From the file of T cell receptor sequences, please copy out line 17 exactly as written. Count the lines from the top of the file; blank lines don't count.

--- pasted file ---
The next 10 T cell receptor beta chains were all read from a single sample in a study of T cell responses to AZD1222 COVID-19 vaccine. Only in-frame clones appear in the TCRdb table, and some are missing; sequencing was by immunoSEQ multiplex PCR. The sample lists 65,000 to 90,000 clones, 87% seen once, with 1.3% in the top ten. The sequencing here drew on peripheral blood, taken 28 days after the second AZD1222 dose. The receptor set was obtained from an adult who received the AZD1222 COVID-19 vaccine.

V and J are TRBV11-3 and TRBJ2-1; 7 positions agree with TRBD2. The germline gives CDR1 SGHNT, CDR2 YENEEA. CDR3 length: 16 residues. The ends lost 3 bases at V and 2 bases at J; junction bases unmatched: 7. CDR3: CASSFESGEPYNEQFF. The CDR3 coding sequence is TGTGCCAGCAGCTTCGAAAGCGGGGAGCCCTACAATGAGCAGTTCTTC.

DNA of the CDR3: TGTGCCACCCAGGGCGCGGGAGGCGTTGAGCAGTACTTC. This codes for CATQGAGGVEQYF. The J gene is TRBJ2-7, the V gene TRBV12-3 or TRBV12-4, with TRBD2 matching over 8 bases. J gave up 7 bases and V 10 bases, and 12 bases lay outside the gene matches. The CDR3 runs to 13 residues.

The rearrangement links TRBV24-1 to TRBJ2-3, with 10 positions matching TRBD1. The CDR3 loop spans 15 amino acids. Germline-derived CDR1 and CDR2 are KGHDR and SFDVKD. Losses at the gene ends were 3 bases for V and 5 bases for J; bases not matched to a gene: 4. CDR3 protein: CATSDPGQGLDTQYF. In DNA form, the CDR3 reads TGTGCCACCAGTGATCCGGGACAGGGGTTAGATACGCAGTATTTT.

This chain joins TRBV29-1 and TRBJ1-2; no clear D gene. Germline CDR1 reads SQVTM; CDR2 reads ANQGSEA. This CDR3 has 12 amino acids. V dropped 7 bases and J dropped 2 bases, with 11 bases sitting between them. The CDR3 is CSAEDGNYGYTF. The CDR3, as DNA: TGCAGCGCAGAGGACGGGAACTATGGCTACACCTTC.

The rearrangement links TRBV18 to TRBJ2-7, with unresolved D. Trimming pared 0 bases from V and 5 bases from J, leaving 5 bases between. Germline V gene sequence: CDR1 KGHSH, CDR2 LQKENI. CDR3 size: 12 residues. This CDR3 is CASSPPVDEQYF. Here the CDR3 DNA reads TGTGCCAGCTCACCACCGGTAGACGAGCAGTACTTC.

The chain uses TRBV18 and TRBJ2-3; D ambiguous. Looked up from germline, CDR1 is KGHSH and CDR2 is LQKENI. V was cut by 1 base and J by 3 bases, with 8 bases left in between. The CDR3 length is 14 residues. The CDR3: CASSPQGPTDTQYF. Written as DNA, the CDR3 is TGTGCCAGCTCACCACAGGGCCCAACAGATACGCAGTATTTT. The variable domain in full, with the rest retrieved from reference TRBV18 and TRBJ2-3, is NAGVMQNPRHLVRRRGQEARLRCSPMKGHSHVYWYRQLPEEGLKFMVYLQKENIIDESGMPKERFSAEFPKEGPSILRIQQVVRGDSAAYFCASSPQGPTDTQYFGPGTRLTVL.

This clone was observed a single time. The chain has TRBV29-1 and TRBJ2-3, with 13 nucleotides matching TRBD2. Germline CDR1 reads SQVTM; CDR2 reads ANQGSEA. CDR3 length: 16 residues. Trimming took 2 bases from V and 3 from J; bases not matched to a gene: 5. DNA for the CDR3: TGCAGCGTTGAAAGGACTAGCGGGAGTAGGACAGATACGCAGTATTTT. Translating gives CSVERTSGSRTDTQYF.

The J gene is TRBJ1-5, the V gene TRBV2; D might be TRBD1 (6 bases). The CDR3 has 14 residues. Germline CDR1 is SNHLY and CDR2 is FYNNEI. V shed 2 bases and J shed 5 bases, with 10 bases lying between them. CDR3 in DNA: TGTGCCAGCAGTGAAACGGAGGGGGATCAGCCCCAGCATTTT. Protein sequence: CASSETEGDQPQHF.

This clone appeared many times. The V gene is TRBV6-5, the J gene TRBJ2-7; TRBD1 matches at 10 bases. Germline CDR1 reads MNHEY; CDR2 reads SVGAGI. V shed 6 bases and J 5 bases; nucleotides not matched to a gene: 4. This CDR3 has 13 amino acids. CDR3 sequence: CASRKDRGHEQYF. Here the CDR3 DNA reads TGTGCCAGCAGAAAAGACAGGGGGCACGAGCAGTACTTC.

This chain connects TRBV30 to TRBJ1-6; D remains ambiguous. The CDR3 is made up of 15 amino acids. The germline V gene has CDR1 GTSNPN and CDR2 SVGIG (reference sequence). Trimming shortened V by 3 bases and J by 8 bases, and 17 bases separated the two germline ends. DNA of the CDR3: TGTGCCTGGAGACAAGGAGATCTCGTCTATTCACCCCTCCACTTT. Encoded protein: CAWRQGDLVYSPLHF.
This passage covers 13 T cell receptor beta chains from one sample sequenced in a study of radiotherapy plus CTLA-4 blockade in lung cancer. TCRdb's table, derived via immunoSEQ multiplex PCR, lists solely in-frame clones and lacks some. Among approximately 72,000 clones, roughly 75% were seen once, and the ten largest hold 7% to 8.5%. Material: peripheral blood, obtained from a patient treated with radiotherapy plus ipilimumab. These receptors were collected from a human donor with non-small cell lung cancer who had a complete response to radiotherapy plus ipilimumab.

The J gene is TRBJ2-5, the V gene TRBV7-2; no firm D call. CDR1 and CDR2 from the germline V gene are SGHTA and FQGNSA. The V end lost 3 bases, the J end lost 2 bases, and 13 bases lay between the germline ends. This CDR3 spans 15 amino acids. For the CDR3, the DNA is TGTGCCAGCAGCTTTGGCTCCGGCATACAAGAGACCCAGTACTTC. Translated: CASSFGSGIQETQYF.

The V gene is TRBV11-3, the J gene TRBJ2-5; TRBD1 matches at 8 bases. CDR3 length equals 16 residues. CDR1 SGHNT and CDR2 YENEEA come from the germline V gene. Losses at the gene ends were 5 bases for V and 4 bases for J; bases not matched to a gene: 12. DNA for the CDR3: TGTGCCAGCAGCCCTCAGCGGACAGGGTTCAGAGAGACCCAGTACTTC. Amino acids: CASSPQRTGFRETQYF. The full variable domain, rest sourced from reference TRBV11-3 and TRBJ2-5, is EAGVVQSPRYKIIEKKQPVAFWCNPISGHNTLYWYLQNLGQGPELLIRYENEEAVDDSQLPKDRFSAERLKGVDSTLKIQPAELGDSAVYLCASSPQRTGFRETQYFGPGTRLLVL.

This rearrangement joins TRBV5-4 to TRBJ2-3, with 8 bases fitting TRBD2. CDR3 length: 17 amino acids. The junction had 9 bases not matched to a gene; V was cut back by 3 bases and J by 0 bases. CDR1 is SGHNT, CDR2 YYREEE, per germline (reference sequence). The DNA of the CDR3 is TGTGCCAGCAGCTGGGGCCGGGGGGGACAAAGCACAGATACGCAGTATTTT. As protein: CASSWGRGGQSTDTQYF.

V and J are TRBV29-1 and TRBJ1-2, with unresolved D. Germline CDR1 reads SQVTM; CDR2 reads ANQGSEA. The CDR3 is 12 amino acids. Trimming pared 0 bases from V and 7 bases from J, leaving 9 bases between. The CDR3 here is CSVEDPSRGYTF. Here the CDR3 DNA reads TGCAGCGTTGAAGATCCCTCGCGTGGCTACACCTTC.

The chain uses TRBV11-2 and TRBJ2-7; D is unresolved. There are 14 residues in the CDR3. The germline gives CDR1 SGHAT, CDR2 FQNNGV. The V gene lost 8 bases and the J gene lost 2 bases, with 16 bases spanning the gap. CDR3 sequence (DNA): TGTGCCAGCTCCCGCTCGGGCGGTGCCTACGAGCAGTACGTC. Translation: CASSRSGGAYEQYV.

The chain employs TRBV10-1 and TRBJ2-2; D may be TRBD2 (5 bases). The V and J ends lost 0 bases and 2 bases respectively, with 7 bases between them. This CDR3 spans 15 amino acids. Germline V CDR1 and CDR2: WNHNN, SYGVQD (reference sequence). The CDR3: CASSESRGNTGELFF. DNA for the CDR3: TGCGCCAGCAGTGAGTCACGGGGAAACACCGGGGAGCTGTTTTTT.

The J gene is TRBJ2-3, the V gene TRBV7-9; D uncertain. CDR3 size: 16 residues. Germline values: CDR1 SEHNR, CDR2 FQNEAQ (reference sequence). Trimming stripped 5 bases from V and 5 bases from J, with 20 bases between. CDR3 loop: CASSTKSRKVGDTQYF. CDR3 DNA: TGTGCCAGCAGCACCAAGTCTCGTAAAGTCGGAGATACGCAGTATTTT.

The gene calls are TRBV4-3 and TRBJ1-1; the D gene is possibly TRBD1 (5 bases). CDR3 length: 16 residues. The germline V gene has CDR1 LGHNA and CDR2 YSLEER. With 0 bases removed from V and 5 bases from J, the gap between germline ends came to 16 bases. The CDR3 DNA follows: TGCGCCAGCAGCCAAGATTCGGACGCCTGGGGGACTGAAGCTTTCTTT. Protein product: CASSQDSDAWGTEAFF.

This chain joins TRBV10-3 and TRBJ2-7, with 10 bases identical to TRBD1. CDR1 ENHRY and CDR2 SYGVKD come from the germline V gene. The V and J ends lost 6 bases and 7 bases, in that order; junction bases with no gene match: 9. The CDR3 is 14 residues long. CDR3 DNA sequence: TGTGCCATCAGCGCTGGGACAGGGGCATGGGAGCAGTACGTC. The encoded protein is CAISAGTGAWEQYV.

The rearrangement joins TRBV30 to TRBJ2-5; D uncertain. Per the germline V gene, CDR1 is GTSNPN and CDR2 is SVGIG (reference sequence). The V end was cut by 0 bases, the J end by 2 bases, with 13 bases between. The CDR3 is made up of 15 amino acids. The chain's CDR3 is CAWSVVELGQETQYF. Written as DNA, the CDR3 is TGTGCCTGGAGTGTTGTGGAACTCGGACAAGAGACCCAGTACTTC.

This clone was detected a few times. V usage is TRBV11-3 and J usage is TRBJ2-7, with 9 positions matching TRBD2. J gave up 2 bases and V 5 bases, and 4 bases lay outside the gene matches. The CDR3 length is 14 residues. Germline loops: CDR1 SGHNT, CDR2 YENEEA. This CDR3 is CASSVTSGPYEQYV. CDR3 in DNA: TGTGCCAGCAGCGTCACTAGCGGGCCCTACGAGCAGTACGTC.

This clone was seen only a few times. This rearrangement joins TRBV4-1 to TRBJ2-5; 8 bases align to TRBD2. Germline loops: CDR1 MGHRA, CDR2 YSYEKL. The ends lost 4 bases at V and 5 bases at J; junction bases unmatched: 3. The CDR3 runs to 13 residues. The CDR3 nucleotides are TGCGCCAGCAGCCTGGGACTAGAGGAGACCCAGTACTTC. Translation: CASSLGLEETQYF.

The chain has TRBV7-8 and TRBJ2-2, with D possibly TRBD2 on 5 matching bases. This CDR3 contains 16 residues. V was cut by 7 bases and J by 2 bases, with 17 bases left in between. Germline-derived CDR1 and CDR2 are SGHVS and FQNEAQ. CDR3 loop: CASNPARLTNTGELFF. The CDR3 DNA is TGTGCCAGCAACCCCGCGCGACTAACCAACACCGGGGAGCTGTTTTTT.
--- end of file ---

The chain uses TRBV11-2 and TRBJ2-7; D is unresolved. There are 14 residues in the CDR3. The germline gives CDR1 SGHAT, CDR2 FQNNGV. The V gene lost 8 bases and the J gene lost 2 bases, with 16 bases spanning the gap. CDR3 sequence (DNA): TGTGCCAGCTCCCGCTCGGGCGGTGCCTACGAGCAGTACGTC. Translation: CASSRSGGAYEQYV.